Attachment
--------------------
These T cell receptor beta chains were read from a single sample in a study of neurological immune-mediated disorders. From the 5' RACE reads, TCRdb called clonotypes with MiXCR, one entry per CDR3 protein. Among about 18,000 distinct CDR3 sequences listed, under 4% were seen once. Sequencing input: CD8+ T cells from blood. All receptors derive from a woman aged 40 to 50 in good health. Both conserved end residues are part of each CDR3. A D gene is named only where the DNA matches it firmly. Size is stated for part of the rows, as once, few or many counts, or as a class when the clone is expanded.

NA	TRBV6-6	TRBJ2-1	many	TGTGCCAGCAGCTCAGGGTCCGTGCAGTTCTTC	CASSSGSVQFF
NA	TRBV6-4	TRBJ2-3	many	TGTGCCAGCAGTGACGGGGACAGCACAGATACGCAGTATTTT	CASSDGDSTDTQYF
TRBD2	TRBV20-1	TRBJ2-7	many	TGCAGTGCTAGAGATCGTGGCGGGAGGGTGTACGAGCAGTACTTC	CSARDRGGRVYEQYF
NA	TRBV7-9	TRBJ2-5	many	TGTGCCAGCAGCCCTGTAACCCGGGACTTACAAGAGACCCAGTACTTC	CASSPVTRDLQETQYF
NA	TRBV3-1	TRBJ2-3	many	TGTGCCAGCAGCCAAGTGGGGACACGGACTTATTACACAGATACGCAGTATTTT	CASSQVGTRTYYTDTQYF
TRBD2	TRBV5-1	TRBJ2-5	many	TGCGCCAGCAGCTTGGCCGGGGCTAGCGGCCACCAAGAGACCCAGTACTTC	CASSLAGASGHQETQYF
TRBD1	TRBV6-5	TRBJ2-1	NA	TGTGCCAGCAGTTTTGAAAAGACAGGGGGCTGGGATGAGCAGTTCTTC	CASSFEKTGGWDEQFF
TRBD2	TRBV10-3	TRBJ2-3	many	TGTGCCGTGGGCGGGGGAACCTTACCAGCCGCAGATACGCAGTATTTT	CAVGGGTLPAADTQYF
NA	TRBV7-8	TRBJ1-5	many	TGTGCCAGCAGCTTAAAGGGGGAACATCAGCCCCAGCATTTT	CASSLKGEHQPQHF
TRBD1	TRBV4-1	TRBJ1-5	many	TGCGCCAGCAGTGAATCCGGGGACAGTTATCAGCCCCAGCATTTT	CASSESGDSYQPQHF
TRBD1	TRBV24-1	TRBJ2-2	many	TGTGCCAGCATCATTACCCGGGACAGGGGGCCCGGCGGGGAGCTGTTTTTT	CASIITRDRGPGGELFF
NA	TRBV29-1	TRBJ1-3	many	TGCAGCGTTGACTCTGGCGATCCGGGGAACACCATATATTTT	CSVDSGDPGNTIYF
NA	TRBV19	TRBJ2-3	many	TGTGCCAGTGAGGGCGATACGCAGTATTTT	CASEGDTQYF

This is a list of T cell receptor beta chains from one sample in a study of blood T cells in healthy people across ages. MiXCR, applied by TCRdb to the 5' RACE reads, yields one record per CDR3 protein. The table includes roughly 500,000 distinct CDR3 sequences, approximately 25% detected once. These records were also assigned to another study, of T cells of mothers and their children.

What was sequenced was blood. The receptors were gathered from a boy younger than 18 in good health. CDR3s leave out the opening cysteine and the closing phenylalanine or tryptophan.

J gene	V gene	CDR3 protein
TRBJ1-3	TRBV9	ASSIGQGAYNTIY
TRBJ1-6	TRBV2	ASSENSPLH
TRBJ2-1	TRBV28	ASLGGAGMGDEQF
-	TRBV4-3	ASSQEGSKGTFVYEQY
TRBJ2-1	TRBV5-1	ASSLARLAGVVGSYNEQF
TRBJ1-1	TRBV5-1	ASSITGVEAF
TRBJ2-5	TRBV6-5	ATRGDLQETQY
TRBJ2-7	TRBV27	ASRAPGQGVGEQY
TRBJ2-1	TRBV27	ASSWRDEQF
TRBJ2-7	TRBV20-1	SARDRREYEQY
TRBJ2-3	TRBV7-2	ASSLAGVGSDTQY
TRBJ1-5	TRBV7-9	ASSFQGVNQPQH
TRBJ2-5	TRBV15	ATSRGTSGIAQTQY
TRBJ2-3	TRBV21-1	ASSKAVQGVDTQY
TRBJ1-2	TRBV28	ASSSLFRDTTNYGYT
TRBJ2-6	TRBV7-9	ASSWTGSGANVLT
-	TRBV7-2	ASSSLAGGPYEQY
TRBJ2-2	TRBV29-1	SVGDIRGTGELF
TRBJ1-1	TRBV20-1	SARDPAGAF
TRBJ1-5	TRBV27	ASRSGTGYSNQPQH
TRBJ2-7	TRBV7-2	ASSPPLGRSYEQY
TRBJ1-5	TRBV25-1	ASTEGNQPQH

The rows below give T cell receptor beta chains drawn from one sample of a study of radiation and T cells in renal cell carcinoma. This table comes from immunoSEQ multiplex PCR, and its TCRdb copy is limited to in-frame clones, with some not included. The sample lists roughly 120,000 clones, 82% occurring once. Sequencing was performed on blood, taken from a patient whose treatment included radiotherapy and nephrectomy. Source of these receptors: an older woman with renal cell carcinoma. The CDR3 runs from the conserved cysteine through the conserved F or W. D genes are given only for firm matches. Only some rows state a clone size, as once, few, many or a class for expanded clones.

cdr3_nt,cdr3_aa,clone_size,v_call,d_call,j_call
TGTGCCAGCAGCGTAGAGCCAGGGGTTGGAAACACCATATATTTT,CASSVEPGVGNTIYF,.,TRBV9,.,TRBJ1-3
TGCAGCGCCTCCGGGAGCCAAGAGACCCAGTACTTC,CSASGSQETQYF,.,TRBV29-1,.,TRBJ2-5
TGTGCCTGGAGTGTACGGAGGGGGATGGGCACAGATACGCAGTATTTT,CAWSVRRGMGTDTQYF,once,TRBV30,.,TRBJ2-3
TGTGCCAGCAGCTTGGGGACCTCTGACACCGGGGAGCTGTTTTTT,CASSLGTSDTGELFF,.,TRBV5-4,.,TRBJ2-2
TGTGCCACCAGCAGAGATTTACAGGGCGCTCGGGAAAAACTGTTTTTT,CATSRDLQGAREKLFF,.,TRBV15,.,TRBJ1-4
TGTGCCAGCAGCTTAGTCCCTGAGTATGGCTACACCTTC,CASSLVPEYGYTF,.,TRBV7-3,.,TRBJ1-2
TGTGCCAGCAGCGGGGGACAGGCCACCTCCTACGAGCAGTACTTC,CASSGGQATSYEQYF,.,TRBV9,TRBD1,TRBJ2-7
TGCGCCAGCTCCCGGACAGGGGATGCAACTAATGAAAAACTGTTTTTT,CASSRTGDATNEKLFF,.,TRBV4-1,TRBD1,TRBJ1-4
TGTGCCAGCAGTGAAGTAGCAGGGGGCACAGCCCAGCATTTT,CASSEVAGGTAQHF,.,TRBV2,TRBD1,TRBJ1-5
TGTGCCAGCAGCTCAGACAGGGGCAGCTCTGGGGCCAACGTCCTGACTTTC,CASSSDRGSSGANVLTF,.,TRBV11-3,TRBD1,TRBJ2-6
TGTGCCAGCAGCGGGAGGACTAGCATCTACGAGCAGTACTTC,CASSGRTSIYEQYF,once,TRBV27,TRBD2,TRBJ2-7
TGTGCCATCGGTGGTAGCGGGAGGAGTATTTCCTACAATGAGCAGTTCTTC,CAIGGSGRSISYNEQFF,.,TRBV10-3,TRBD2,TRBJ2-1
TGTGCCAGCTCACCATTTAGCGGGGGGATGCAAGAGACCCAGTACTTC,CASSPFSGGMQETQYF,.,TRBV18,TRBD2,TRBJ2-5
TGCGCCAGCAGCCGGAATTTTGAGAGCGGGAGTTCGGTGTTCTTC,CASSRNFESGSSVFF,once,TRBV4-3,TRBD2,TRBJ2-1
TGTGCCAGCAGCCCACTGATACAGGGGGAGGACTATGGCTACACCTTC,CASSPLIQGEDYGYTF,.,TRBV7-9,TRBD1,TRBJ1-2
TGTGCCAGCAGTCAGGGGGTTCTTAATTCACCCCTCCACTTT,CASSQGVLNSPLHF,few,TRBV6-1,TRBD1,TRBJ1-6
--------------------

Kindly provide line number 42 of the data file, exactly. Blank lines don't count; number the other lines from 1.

TGTGCCAGCAGCGTAGAGCCAGGGGTTGGAAACACCATATATTTT,CASSVEPGVGNTIYF,.,TRBV9,.,TRBJ1-3